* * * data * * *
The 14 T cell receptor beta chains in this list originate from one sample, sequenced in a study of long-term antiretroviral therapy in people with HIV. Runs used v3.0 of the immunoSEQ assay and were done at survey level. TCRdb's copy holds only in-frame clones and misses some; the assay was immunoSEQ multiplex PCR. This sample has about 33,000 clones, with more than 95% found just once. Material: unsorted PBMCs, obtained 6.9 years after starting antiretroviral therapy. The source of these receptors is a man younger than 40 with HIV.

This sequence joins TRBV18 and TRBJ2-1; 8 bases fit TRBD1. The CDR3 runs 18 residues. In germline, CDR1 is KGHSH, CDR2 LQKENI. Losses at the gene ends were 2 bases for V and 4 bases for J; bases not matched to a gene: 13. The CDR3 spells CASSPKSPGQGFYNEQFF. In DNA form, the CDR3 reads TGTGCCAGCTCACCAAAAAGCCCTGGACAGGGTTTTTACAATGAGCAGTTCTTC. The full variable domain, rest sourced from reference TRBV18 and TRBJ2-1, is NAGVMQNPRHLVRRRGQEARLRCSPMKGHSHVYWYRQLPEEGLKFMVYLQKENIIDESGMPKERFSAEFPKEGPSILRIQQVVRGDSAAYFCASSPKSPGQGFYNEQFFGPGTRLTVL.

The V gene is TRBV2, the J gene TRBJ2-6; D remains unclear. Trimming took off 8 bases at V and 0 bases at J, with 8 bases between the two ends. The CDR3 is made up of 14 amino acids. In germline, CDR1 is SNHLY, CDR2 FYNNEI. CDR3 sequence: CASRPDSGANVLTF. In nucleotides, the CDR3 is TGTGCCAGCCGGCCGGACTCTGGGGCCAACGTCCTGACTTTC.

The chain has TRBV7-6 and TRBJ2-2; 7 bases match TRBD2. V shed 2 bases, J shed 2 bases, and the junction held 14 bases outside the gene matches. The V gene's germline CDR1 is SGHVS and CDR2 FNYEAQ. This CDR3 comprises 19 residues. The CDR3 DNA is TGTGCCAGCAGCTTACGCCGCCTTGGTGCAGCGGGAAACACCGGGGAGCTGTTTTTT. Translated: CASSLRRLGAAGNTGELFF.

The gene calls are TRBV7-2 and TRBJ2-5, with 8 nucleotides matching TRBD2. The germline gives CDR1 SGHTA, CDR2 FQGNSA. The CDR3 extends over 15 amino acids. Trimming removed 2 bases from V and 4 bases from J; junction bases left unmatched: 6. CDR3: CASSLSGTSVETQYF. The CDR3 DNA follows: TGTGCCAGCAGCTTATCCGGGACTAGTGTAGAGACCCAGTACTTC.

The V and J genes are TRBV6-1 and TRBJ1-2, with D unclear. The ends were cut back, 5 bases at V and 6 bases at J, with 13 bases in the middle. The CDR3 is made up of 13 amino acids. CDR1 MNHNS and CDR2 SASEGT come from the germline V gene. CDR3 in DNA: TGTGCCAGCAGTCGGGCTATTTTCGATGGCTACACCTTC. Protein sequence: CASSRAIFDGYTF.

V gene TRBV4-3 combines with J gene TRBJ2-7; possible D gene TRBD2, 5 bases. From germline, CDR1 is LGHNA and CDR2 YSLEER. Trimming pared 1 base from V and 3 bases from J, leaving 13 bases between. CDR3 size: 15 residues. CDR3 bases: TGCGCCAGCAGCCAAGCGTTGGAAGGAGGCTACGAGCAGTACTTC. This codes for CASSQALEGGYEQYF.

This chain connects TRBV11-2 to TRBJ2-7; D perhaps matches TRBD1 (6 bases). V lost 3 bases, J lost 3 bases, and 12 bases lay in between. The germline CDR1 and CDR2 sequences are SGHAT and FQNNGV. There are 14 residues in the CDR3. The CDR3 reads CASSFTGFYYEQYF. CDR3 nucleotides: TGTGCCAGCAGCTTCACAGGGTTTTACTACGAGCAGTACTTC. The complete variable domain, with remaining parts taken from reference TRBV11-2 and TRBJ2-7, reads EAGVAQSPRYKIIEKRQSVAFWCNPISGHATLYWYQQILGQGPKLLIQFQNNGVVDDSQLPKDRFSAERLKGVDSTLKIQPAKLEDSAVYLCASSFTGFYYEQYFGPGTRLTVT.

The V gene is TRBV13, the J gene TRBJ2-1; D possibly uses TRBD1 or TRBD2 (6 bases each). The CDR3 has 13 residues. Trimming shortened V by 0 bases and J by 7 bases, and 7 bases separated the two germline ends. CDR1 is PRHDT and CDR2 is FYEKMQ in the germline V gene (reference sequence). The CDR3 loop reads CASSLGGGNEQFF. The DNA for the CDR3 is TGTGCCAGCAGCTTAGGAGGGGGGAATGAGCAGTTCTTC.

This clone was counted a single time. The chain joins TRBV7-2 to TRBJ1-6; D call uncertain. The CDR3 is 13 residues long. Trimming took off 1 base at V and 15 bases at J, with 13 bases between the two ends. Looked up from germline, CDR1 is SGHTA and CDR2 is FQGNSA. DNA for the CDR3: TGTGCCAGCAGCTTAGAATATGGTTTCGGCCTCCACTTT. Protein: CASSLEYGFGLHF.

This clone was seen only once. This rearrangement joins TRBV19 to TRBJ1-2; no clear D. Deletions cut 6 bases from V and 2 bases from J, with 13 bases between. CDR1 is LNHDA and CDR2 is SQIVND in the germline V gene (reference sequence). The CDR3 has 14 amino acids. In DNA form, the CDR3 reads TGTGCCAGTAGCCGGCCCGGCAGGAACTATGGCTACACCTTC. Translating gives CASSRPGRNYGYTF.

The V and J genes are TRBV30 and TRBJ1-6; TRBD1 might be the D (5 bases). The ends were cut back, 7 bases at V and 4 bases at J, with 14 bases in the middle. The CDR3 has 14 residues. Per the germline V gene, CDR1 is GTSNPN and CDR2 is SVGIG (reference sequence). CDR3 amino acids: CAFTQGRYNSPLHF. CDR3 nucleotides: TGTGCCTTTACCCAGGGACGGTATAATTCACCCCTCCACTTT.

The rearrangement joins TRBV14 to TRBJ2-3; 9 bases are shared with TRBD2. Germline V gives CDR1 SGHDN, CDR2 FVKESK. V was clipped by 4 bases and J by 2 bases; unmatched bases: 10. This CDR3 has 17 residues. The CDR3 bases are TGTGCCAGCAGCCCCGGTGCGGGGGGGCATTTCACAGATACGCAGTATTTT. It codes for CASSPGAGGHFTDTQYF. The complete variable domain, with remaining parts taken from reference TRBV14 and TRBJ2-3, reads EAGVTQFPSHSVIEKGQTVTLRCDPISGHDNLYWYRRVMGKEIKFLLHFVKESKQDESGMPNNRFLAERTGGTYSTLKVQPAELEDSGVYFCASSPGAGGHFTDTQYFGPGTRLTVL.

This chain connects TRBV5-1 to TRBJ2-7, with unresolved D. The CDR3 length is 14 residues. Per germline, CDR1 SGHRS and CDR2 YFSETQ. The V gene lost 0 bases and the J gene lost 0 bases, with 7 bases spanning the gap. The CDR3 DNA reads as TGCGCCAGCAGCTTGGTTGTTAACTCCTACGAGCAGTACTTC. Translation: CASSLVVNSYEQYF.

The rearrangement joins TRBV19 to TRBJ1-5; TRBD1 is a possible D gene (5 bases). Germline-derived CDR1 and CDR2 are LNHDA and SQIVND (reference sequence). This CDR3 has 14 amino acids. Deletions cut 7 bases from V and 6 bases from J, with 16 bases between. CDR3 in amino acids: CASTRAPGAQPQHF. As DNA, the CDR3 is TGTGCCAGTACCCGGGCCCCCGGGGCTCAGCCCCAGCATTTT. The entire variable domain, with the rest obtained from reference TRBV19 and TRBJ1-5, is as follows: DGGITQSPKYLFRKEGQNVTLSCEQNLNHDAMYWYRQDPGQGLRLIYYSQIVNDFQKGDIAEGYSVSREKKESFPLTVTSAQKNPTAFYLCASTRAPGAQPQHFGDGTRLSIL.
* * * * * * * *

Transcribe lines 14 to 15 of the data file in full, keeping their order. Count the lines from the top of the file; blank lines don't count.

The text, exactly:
This chain connects TRBV5-1 to TRBJ2-7, with unresolved D. The CDR3 length is 14 residues. Per germline, CDR1 SGHRS and CDR2 YFSETQ. The V gene lost 0 bases and the J gene lost 0 bases, with 7 bases spanning the gap. The CDR3 DNA reads as TGCGCCAGCAGCTTGGTTGTTAACTCCTACGAGCAGTACTTC. Translation: CASSLVVNSYEQYF.

The rearrangement joins TRBV19 to TRBJ1-5; TRBD1 is a possible D gene (5 bases). Germline-derived CDR1 and CDR2 are LNHDA and SQIVND (reference sequence). This CDR3 has 14 amino acids. Deletions cut 7 bases from V and 6 bases from J, with 16 bases between. CDR3 in amino acids: CASTRAPGAQPQHF. As DNA, the CDR3 is TGTGCCAGTACCCGGGCCCCCGGGGCTCAGCCCCAGCATTTT. The entire variable domain, with the rest obtained from reference TRBV19 and TRBJ1-5, is as follows: DGGITQSPKYLFRKEGQNVTLSCEQNLNHDAMYWYRQDPGQGLRLIYYSQIVNDFQKGDIAEGYSVSREKKESFPLTVTSAQKNPTAFYLCASTRAPGAQPQHFGDGTRLSIL.